But in extra time, Dempsey brought the ball in, crashed into Algerian keeper Rais M Bolhi, and Donovan put in the rebound. Also, of course, the US avoided a complete disaster in the final two minutes by just being smart.
Credit to head coach Bob Bradley for being aggressive, subbing in striker Edson Buddle for midfielder Maurice Edu, thus playing three strikers up top with Dempsey and Donovan playing forward and son Michael Bradley consistently joining the attack. A tie would’ve been as good as a loss, so Bradley went for it, and the result was a wide-open game, with the ball crossing the pitch end-to-end, over and over. It was fantastic to watch.
Also of note was the behavior of referee Frank De Bleeckere, who seemed hell-bent on making sure that the US had every opportunity to put another one home, lest another officiating mistake prevent them from moving on. Fouls went against Algeria again and again. Four yellow cards were given to the Africans (including two to defender Anter Yahia, ending his day), versus two for the US (Altidore and Damarcus Beasley). At one point, when Algeria was set to try a late corner kick, another foul was called, and the corner revoked. If the US hadn’t scored again, it wouldn’t have been his fault.
But they did, and the US has a signature moment for the nation’s soccer history, a fantastic goal that propelled them into the next phase of a wide open World Cup. Let’s see where they go next.
June 23, 2010
Posted by Nick Tavares under Hockey
| Tags: Boston Bruins
, Dennis Wideman
If you're driving, the best way to Sunrise, Fla., is to get on the Southeast Expressway to I-95 south, and ride that most of the way down.
And, with just a quick glance at ESPN’s Bruins blog, Tuesday became my own Super Tuesday, all thanks to this note:
The Boston Bruins acquired Nathan Horton and Gregory Campbell from the Florida Panthers on Tuesday, a team source confirmed to ESPN.com’s Pierre LeBrun. TSN first reported the trade.
In return, the Bruins sent Dennis Wideman, Boston’s first-round pick (15th overall) in this year’s draft and the Bruins own third-round pick in 2011.
I mean… God, it’s just so beautiful, I’ll post the last sentence again, only how I read it initially:
In return, the Bruins sent Dennis Wideman, also known as The Worst Bruin I’ve Ever Seen , Boston’s first-round pick (15th overall) in this year’s draft and the Bruins own third-round pick in 2011.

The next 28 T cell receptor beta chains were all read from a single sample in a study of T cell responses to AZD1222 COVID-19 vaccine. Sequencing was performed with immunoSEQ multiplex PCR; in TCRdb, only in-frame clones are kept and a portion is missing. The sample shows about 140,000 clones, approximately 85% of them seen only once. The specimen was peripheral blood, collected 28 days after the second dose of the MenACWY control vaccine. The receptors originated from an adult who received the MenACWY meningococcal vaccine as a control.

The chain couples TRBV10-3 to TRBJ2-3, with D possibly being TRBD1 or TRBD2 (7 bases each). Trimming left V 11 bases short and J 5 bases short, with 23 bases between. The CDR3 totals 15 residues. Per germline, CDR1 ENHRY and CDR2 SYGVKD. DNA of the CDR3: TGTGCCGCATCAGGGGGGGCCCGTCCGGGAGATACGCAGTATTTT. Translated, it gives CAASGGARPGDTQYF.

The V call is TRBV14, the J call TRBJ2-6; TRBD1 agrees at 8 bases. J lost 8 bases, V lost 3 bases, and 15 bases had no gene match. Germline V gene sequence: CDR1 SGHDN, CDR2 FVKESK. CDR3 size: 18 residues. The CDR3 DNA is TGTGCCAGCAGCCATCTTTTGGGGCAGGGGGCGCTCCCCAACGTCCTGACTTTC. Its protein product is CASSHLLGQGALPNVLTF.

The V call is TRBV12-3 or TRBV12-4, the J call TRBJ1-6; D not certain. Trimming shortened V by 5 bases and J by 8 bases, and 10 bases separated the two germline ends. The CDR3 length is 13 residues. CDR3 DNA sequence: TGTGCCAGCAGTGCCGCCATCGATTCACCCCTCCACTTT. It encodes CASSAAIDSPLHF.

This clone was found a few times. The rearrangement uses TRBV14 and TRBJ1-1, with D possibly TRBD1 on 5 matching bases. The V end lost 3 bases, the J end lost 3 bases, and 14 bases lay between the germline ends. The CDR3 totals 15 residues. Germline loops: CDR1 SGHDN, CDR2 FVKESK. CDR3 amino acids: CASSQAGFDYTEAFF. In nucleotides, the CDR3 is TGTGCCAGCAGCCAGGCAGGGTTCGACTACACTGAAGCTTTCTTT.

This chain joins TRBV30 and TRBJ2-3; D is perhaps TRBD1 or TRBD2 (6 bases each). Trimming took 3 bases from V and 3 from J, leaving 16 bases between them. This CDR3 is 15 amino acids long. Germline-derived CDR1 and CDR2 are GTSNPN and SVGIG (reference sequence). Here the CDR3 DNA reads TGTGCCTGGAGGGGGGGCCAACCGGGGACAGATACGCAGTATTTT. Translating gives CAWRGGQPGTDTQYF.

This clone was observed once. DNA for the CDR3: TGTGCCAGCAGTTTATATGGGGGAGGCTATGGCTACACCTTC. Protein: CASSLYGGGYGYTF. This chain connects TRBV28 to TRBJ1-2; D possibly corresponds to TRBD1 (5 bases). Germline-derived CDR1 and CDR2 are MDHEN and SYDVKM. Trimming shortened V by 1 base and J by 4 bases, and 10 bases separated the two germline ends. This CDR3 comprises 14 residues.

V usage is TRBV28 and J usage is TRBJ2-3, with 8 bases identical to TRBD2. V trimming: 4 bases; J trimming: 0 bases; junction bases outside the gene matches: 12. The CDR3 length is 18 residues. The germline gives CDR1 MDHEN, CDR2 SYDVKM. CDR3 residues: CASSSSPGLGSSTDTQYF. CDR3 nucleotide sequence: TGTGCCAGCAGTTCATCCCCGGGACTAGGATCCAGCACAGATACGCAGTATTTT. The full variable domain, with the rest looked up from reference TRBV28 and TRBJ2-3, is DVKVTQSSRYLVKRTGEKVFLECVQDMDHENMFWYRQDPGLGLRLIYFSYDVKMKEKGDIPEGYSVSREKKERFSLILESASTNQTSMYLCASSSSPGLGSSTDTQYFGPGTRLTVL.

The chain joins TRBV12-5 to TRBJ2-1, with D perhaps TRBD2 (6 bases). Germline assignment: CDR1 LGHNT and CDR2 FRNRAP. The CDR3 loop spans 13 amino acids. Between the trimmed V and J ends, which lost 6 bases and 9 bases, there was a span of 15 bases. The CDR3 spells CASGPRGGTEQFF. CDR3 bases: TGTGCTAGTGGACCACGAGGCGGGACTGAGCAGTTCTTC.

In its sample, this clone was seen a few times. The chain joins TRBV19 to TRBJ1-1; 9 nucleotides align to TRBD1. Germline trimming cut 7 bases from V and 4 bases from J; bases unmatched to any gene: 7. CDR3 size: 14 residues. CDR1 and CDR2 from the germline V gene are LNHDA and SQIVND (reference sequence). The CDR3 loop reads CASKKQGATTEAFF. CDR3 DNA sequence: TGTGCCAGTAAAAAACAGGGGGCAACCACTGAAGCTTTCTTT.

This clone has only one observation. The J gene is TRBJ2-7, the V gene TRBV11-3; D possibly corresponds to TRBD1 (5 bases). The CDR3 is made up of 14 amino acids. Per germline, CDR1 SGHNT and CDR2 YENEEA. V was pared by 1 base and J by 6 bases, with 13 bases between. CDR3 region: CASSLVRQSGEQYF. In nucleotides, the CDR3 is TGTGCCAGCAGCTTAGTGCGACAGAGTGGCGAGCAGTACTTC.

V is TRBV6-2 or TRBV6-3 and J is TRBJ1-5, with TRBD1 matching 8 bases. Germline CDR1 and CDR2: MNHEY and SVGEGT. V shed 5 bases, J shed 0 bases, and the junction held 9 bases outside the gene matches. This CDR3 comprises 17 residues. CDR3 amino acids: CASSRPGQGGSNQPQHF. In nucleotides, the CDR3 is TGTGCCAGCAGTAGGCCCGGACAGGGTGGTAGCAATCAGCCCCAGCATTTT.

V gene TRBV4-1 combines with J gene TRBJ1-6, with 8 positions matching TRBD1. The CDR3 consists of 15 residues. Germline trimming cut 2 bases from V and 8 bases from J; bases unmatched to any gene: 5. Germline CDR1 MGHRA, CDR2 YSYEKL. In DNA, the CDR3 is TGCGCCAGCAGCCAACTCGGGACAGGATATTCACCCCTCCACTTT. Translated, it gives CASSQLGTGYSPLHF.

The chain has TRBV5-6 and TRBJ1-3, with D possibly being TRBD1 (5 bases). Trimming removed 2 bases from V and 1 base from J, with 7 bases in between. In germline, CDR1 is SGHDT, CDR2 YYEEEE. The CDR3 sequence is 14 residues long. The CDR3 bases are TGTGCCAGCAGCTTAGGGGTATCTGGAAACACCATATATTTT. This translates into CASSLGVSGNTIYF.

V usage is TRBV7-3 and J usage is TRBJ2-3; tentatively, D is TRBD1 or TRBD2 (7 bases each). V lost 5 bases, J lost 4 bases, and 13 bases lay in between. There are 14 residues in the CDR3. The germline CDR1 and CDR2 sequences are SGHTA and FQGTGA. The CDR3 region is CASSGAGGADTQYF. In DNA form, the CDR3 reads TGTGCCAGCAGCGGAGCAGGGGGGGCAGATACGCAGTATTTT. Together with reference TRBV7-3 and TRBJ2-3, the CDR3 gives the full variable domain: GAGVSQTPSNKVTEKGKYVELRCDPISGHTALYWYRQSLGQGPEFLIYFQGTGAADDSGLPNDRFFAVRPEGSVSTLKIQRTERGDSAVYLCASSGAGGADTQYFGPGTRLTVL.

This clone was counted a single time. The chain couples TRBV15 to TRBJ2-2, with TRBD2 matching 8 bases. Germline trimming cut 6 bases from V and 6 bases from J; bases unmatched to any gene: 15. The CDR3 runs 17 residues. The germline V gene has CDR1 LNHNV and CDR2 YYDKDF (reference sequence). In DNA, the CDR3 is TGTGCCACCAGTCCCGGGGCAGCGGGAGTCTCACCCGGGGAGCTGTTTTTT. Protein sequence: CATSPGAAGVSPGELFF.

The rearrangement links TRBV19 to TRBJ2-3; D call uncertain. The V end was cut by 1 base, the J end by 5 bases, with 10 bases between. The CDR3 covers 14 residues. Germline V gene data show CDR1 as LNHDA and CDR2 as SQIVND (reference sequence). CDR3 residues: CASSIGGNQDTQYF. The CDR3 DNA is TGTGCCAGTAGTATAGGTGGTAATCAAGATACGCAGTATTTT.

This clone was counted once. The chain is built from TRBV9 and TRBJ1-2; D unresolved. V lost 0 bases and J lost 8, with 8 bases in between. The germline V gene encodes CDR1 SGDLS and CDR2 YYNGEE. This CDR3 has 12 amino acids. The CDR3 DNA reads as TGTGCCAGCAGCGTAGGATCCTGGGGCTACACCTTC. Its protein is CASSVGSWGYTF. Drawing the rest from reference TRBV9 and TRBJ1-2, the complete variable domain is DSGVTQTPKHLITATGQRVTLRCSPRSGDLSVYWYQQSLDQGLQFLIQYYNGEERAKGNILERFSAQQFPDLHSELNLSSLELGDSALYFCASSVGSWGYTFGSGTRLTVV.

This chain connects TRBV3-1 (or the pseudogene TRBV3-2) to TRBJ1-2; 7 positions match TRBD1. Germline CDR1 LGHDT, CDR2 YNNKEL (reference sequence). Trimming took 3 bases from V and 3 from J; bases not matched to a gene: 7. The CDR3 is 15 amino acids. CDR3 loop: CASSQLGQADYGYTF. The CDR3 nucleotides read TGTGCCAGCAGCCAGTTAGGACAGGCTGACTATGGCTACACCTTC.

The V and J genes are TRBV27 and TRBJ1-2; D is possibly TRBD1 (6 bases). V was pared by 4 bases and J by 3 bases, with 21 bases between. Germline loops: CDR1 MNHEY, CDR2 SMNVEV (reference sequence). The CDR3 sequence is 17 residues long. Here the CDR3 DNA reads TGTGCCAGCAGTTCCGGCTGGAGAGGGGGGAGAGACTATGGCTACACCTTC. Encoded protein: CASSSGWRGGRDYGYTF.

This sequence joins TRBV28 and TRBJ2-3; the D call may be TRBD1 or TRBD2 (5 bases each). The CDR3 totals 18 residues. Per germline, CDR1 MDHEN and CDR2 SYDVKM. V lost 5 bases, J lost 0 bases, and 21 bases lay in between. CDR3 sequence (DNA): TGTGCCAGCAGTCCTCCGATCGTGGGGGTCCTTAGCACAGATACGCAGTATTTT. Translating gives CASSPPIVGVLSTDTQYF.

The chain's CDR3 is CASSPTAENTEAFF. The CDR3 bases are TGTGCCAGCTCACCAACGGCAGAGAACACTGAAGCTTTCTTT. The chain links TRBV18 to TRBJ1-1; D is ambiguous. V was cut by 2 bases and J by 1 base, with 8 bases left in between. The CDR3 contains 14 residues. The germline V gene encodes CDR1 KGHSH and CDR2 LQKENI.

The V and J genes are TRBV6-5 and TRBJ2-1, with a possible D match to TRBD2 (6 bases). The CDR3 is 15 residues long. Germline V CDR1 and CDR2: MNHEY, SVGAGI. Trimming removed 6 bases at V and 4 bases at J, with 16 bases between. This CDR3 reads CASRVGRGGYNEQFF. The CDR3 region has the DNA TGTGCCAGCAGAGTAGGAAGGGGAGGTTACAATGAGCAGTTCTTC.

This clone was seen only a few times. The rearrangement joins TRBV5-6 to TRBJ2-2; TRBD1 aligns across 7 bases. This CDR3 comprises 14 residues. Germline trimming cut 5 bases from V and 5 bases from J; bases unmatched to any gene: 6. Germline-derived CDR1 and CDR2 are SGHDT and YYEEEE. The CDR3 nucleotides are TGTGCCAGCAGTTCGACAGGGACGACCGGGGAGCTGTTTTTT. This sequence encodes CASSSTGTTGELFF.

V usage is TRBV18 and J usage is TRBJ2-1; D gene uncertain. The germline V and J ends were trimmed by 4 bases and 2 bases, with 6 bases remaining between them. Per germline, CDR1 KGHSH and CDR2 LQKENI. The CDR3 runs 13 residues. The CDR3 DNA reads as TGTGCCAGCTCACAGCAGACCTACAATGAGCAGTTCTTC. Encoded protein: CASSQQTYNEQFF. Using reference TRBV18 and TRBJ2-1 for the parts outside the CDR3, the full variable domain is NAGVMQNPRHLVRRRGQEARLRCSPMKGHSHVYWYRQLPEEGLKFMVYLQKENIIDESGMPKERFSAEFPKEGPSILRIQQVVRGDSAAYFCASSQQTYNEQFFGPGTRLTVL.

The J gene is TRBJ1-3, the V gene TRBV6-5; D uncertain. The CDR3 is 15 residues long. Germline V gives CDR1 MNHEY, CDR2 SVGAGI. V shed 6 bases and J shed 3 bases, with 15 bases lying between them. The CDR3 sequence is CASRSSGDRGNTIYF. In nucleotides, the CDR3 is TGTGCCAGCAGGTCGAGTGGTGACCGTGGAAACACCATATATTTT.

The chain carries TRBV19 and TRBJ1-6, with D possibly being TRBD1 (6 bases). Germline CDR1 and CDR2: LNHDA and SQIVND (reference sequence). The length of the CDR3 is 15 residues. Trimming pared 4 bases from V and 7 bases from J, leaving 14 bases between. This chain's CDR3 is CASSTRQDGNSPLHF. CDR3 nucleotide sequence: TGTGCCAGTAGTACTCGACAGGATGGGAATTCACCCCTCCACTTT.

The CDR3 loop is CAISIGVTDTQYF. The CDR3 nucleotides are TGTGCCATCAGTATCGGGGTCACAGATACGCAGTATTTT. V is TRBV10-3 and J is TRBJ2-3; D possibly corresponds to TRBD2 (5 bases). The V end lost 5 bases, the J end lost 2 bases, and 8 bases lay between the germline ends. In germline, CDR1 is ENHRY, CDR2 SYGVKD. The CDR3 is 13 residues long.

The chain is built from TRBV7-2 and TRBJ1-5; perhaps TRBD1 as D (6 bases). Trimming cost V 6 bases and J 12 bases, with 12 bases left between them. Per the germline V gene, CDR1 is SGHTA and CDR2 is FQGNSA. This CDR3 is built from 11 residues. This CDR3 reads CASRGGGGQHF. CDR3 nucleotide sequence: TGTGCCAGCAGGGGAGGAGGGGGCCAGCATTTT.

Yeah, that’s the stuff.
Alright, now to explain my juvenile giddiness on the exile of no. 6.
In 2008-09, the Bruins had a stellar year, finishing first in the Eastern Conference, and Wideman, who came back in a deal that sent winger Brad Boyes to St. Louis in 2007, was a key part of that. He established himself as a legitimate no. 2 defenseman playing alongside Zdeno Chara, and probably should have been an All-Star with his 50 points and +32 mark. He was solid and focused in the first year of a four-year deal, and made General Manager Peter Chiarelli’s investment look like a wise one.
Then came 2009-10. He dipped to a -14, 24 points, and night after night was the worst player on the ice. He had to be the worst regular the Bruins have had since I started paying attention (the late 80s/early 90s, give or take). And it wasn’t just that he was bad, he looked like a buffoon. He was at least partially responsible for Tim Thomas’ goals against average jumping up this season. He was routinely scoring for the other team (his two goals for Buffalo late in the season stand out). His passes were all destined for the other team’s sticks. Worst of all, he didn’t seem to care — at all — about the fact that he was playing like someone who was only more than happy to pick up his $4 million check at the end of the year. And when Claude Julien called him out to the media for his terrible play, did his play improve? No. He pouted. And he continued to play like garbage.
I went to four Bruins games this past season, and during those games, Wideman became the first, and likely last, sitting Bruin I’ve ever booed. He was the opposite of everything the Bruins were supposed to be about. He wasn’t tough, he wasn’t gritty, and if he was trying, he was doing his damnedest to make it look like he wasn’t. He was absolutely infuriating. He looked like a guy who didn’t care, because … well, maybe he didn’t care.